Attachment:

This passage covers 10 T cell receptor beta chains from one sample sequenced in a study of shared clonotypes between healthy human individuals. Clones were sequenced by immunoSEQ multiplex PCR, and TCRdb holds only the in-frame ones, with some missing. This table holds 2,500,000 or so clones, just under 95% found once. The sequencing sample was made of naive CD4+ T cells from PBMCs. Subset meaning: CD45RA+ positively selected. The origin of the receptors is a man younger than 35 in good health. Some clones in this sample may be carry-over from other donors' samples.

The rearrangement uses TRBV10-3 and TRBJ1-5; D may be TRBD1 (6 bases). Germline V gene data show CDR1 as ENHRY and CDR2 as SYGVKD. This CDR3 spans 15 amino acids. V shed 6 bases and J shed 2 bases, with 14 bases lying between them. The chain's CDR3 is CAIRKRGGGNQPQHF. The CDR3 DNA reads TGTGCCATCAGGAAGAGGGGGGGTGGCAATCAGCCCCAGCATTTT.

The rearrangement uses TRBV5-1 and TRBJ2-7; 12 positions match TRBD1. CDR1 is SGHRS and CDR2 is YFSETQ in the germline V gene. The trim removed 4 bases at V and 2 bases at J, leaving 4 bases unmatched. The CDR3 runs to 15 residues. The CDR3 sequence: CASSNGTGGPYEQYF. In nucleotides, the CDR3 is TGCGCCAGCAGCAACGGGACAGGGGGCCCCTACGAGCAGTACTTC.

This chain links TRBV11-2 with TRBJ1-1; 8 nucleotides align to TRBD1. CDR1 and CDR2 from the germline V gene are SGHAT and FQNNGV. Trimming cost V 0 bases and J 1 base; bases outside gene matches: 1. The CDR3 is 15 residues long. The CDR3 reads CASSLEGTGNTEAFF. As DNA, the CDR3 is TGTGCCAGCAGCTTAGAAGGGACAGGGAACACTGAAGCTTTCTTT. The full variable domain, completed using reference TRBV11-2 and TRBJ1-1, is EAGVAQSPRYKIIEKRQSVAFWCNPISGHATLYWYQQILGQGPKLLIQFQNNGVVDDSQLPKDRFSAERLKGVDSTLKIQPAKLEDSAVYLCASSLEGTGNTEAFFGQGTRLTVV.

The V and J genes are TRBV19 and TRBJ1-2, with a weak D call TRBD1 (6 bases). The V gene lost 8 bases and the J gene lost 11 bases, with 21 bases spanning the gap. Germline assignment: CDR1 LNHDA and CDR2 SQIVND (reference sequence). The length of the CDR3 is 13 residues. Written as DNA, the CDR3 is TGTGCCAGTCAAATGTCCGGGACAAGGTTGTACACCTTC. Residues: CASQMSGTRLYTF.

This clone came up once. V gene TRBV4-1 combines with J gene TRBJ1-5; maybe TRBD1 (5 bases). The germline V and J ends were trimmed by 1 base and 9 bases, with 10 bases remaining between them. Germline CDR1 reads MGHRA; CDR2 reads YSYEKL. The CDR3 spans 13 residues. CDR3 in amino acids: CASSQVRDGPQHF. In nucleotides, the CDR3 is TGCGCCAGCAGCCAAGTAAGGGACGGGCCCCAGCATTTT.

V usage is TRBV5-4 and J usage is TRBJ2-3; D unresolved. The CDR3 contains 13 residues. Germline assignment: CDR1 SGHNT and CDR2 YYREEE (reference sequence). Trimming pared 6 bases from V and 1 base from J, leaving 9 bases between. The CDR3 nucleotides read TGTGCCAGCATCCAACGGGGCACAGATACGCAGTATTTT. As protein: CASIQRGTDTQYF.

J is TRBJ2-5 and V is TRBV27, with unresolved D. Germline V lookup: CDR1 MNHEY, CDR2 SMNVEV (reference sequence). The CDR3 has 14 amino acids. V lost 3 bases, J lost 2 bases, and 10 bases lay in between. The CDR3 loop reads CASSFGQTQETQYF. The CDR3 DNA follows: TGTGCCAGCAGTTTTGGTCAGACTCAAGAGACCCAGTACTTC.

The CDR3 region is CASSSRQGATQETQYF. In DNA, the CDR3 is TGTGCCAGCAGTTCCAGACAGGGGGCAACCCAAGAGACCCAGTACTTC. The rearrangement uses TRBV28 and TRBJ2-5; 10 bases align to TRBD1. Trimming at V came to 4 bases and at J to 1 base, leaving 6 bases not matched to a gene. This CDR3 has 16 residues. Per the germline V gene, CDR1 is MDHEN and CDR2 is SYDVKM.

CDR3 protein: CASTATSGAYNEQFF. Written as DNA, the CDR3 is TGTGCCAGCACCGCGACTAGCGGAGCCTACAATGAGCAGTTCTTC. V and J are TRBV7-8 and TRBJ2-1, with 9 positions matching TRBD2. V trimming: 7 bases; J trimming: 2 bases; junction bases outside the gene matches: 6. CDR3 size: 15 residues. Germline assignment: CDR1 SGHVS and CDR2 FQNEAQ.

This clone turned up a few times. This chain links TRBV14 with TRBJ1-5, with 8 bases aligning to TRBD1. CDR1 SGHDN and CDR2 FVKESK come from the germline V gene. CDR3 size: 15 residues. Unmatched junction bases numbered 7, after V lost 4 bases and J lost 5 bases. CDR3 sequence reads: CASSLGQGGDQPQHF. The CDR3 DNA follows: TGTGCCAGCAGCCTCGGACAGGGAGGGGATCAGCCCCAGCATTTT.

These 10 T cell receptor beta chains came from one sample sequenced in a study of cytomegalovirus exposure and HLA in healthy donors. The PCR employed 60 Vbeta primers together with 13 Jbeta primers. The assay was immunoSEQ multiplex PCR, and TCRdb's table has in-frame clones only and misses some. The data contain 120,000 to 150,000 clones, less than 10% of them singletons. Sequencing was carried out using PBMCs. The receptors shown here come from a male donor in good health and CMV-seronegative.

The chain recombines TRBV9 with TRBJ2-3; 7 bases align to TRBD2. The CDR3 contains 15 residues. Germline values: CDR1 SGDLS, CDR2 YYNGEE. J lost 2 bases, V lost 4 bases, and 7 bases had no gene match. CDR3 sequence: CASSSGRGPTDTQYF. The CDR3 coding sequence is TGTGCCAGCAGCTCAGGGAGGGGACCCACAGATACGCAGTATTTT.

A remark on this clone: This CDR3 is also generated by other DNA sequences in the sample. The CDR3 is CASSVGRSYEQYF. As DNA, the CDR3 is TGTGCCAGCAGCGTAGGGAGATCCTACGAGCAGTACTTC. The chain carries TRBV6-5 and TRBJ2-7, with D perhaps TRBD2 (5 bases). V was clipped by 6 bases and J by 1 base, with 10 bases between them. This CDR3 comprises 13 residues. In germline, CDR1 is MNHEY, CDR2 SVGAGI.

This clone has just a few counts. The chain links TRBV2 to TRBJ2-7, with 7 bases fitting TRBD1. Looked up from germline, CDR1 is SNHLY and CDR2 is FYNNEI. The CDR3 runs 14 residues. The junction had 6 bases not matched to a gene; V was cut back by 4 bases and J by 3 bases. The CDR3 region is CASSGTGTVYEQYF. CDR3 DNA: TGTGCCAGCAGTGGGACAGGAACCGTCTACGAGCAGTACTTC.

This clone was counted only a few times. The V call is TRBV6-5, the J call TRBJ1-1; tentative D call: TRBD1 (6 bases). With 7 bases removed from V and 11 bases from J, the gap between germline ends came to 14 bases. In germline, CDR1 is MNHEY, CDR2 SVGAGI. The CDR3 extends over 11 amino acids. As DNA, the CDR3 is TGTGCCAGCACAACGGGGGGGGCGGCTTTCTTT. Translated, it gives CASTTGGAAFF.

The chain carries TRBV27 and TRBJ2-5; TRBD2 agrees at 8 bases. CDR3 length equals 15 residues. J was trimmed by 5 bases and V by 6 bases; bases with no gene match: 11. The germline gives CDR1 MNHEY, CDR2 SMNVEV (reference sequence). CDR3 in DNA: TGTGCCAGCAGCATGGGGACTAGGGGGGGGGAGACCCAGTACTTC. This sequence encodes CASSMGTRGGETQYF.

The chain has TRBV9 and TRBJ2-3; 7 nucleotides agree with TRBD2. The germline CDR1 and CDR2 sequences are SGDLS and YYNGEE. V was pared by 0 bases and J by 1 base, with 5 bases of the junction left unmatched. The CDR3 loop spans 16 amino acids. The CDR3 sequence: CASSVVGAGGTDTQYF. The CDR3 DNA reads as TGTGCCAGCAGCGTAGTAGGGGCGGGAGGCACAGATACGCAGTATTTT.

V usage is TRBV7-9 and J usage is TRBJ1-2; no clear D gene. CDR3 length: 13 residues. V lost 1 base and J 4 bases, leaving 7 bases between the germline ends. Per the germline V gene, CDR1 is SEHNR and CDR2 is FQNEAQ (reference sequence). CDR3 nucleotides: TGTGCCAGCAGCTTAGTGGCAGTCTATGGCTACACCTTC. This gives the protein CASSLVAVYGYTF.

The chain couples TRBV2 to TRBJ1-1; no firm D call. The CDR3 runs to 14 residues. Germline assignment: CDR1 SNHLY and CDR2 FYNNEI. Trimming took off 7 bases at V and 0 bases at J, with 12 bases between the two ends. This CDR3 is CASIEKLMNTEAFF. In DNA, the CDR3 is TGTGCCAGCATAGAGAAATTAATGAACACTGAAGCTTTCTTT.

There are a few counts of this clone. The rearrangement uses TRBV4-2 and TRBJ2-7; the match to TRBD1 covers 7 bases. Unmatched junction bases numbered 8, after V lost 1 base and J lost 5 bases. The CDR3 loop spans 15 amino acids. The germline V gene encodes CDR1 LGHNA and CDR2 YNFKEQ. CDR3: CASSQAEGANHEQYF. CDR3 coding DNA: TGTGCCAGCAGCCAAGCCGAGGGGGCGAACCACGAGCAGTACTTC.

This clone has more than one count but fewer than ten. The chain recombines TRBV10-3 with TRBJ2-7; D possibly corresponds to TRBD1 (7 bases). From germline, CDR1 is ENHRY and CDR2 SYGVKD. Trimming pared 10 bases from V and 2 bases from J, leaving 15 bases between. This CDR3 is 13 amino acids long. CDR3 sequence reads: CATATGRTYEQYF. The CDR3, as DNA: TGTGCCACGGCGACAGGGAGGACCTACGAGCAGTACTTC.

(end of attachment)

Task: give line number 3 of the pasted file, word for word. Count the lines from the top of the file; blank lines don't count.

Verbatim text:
The rearrangement uses TRBV5-1 and TRBJ2-7; 12 positions match TRBD1. CDR1 is SGHRS and CDR2 is YFSETQ in the germline V gene. The trim removed 4 bases at V and 2 bases at J, leaving 4 bases unmatched. The CDR3 runs to 15 residues. The CDR3 sequence: CASSNGTGGPYEQYF. In nucleotides, the CDR3 is TGCGCCAGCAGCAACGGGACAGGGGGCCCCTACGAGCAGTACTTC.